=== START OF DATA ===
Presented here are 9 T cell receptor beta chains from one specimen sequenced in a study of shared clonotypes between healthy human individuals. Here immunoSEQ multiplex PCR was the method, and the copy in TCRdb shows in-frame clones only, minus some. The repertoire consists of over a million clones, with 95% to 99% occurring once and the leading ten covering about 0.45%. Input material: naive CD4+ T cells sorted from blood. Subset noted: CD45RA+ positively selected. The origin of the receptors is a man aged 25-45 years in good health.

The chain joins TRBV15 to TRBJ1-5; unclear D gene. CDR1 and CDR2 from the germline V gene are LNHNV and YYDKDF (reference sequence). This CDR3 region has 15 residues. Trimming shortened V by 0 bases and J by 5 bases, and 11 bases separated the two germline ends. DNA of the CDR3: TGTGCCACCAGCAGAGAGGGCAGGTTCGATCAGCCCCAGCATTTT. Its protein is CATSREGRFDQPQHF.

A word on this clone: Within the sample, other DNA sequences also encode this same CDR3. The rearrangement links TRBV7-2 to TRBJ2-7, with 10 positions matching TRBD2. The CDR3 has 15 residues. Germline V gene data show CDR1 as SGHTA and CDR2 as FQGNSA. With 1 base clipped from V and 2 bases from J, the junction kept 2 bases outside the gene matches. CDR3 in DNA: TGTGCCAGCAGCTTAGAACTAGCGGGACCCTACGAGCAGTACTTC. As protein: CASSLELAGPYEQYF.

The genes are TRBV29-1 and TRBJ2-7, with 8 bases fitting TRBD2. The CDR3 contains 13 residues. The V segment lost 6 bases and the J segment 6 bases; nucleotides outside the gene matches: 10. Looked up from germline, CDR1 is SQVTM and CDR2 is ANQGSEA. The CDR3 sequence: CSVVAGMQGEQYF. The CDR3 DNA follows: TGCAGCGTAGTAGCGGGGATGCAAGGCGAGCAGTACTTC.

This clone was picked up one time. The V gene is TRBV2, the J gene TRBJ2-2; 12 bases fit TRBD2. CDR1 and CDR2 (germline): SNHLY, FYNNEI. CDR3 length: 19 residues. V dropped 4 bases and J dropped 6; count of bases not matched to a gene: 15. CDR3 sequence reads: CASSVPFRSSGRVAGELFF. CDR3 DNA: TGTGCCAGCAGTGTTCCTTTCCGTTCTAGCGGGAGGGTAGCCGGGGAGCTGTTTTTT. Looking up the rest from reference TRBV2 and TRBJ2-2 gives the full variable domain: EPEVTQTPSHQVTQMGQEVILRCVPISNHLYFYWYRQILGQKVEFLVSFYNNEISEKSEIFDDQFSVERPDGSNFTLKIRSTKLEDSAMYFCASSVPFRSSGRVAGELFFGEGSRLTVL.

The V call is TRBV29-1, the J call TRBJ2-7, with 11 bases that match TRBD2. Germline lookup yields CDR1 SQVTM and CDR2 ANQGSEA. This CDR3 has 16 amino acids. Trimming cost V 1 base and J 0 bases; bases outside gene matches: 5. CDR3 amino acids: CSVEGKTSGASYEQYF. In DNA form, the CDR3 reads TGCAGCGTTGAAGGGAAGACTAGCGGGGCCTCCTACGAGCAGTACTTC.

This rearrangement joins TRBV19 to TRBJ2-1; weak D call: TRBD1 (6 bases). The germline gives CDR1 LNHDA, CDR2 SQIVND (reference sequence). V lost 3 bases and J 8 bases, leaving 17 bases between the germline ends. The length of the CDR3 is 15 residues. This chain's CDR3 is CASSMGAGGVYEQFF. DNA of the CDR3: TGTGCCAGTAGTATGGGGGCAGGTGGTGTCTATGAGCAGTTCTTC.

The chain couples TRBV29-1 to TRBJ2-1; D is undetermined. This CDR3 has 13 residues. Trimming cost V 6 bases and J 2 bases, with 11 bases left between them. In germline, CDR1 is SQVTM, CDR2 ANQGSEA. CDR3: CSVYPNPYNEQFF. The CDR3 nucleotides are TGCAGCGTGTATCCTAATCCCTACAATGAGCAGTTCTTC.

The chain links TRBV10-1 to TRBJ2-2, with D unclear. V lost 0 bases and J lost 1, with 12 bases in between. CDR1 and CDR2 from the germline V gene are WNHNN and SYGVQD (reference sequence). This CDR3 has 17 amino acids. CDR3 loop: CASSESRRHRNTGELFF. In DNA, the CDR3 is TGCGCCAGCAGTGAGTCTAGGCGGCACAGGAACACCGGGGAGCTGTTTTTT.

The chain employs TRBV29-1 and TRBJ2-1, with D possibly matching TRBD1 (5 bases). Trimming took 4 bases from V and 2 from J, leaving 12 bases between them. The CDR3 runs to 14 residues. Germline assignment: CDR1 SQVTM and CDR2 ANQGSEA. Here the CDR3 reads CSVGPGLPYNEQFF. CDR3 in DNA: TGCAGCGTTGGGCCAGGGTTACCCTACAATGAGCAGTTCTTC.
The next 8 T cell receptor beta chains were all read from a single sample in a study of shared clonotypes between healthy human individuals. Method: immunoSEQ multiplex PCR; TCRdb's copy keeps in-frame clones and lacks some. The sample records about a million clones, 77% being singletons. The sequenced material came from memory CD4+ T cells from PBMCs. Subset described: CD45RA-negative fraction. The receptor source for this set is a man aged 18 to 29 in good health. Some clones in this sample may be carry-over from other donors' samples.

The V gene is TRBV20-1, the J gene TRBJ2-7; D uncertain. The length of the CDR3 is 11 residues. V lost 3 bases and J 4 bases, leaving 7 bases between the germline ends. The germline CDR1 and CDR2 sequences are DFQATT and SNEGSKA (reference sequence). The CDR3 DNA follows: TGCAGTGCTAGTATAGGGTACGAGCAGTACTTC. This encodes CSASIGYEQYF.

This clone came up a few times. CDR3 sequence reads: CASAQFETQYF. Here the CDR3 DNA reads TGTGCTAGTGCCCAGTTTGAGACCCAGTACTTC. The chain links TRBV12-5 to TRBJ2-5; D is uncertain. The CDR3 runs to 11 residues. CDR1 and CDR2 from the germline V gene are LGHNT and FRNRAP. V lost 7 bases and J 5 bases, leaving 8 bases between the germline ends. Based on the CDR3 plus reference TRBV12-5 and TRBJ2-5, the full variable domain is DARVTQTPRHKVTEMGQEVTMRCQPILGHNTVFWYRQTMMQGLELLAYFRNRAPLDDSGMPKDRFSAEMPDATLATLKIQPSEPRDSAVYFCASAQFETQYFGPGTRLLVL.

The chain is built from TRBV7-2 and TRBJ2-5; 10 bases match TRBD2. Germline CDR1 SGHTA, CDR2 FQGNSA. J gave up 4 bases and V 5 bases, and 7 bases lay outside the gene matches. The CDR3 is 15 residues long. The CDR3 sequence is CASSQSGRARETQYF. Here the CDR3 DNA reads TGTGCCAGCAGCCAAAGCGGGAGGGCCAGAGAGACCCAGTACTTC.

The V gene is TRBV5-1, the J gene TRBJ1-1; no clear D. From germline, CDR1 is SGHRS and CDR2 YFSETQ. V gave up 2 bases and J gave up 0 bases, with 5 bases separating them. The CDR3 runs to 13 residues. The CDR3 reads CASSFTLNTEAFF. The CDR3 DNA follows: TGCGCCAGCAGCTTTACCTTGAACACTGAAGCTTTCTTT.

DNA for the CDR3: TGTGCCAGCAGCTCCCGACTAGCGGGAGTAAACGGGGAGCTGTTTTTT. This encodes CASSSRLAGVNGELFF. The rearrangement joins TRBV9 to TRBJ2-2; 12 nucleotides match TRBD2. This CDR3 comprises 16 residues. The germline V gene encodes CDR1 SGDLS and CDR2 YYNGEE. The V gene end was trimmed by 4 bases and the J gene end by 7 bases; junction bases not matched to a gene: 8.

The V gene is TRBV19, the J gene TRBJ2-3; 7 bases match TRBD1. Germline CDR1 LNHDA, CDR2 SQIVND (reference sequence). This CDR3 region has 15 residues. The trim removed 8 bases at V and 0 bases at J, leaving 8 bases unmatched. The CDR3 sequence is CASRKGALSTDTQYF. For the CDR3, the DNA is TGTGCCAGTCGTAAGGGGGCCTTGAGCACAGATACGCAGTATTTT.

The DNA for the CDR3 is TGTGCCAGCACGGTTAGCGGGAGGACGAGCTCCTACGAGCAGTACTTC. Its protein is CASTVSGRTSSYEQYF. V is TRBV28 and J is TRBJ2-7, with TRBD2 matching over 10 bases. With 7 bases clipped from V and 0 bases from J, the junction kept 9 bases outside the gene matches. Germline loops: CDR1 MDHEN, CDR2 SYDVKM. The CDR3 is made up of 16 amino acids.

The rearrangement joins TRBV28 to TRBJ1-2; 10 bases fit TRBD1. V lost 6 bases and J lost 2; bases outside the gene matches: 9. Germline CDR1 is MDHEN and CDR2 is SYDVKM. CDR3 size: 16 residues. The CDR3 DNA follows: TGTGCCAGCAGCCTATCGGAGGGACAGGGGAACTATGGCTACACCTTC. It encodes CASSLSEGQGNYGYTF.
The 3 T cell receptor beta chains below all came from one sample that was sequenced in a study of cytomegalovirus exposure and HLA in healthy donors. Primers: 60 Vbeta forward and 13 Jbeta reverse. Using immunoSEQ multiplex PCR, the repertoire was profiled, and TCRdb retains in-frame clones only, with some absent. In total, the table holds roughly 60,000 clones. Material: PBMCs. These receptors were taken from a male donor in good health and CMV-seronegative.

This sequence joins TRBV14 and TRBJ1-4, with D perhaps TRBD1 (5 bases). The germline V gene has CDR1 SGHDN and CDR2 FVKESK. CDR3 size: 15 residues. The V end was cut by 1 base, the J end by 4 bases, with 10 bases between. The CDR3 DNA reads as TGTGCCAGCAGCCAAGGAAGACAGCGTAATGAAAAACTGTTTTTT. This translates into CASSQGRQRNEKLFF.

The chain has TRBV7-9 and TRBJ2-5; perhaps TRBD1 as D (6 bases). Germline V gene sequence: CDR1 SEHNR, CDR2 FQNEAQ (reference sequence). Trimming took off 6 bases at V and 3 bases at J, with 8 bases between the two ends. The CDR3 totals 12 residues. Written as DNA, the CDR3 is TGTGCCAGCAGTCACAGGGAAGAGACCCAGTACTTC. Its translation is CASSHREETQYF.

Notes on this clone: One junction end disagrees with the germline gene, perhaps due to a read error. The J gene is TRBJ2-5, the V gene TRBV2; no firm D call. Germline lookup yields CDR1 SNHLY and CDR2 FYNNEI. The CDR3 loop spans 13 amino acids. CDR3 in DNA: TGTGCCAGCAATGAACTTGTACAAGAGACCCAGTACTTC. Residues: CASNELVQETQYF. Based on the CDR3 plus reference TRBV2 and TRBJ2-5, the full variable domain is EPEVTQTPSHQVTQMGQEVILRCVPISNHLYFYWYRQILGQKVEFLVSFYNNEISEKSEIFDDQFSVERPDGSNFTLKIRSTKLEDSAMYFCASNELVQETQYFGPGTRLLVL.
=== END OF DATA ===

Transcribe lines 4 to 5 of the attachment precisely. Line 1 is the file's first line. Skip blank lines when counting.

The genes are TRBV29-1 and TRBJ2-7, with 8 bases fitting TRBD2. The CDR3 contains 13 residues. The V segment lost 6 bases and the J segment 6 bases; nucleotides outside the gene matches: 10. Looked up from germline, CDR1 is SQVTM and CDR2 is ANQGSEA. The CDR3 sequence: CSVVAGMQGEQYF. The CDR3 DNA follows: TGCAGCGTAGTAGCGGGGATGCAAGGCGAGCAGTACTTC.

This clone was picked up one time. The V gene is TRBV2, the J gene TRBJ2-2; 12 bases fit TRBD2. CDR1 and CDR2 (germline): SNHLY, FYNNEI. CDR3 length: 19 residues. V dropped 4 bases and J dropped 6; count of bases not matched to a gene: 15. CDR3 sequence reads: CASSVPFRSSGRVAGELFF. CDR3 DNA: TGTGCCAGCAGTGTTCCTTTCCGTTCTAGCGGGAGGGTAGCCGGGGAGCTGTTTTTT. Looking up the rest from reference TRBV2 and TRBJ2-2 gives the full variable domain: EPEVTQTPSHQVTQMGQEVILRCVPISNHLYFYWYRQILGQKVEFLVSFYNNEISEKSEIFDDQFSVERPDGSNFTLKIRSTKLEDSAMYFCASSVPFRSSGRVAGELFFGEGSRLTVL.